Is charcoal an option? I wasn't sure if it was. Coal of the non-charcoal variety isn't readily available around here except for the few months in the fall when Tractor Supply has nut coal to throw into your haunted house bonfires for that spooky old world smell. At least I assume that's what its for because why else would you only sell it from August through October?

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Yes, lump charcoal, not briquettes. Charcoal does burn different from coal, there’s lots of information on this site about it but it is spread around quite a bit.

It’s a several hour drive to get good blacksmith coal, but I can buy it from my local IBA chapter. I don’t do that often, I don’t want to run them out. Catch up with your local ABANA affiliate, they can tell you were to get good coal in your area. Of course if you have used blacksmith coal (high quality: low clinker, low sulfur low ash) there’s technique to read up on there to, but it’s so much better than anthracite.
Depending we’re you live coke may be an option as well. Less smoke and suffer smell, not a bad idea in town. I’m considering tracking some down.

David

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People have been forging with charcoal about 3 times LONGER than they have been with coal; from the start of the iron age until now.  Where people run into problems is wanting to use equipment and techniques developed for coal to burn charcoal.  (What happens if you put diesel in a gas engine---or vice versa?)

Anthracite works; but pretty much requires powered air; what are you using for air?  Getting started a good bed of coals from a wood fire and then adding the blast and anthracite slowly can work.  

Did you talk to the local ABANA affiliate to find out where good smithing coal can be sourced?

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4 hours ago, ThomasPowers said:

what are you using for air?

Shopvac exhaust taped into the pipe. 

4 hours ago, ThomasPowers said:

Did you talk to the local ABANA affiliate to find out where good smithing coal can be sourced?

I have not figured out if we have a local ABANA affiliate or how I might contact them. I do think I found a fun event nearby around Halloween but that's about as close as I came.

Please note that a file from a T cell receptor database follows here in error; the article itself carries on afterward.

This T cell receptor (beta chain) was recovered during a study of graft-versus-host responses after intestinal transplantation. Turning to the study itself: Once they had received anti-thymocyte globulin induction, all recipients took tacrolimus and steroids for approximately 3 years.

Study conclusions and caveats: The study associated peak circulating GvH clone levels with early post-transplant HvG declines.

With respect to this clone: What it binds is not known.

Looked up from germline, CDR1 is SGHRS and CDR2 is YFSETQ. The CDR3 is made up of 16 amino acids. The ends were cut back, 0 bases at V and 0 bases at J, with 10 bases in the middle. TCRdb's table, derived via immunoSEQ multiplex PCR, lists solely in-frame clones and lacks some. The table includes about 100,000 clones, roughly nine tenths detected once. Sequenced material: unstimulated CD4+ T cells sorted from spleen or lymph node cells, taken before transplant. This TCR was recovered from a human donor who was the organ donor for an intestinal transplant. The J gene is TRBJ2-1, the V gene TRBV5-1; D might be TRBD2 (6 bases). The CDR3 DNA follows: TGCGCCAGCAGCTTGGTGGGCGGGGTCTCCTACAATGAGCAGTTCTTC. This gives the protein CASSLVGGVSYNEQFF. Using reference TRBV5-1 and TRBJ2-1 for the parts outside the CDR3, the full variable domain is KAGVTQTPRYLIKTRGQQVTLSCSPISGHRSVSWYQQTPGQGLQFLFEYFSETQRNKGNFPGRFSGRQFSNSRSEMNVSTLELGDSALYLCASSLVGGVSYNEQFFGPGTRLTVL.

46 minutes ago, JHCC said:

Also, get that roasting pan out of your forge. I don't know what it's made of, but it ain't going to withstand forging temperatures.

I was trying to get the coal going in the pan before I dumped it in the pit, rather than trying to build a teepee in a hole. Is that bad? I can stop if it's bad. 

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Yes stop it, how were you getting the air to the fire in the pan?  If you got a fire going then dumping it would be very likely to put anthracite out.

I would check for affiliates on the abana.org affiliate list and remember; you are not restricted to just those in your state if another is closer!

Many of the affiliates have webpages with contact information on them 

I don't know if either of the Badgerblacksmiths.org locations are near you.

I'd check UMBA Upper Midwest Blacksmiths Association too; I noticed there was an outdoor tong forging workshop still on  October 30 in Janesviller WI. Also the fall meeting Nov 7 in Burlington WI.   website umba.name

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14 hours ago, SharkBait said:

Is that bad? I can stop if it's bad. 

Yes, it's bad. Building a teepee (or tipi, if you prefer) is just fine. However, a shopvac exhaust is probably more air than you need, and you want to think about how you can dump some of the excess. The simplest way to do that is to put a gap between the hose and the air intake of the forge; by adjusting the size and the alignment of the gap, you can get a surprising amount of control over the air flow.

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46 minutes ago, Jealdi said:

2 hours from Centaur Forge.

I had no heard of them. Tha KS for pointing this out. Can you tell me about how much you pay for a 50 lb bag? I see I can get a 50 lb bag shipped from them for $60 and it may be cheaper shipped than a 4 hour round trip drive when I factor in gas and such. 

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I believe their website says if you pick it up... it's $29 for a 50 pound bag. I'm 4 hours each way to them, so I have it shipped. It is cheaper if you purchase multiple bags for shipping, but you would have to buy A LOT of bags to get it down to $29 per bag shipped.

I would drive up there, but that means taking a day off work for me since I believe you can only drive up M-F (I would have to recheck their site, haven't looked at it in a while on that).

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I managed to get a usable fire going by lighting some lump charcoal and then feeding in anthracite. It was exhilarating to actually have a forge going. I put some hits into a piece of rebar. I suspect I didn't have enough coal going to put a good heat on it, but I managed to get it to a bright orange a few times, pound it into a point, lengthen an inch into two inches of bar, and then flatten it into a sort of spade poker tip. 

I've got to get better at heating this thing, and then I might be able to start some real practice.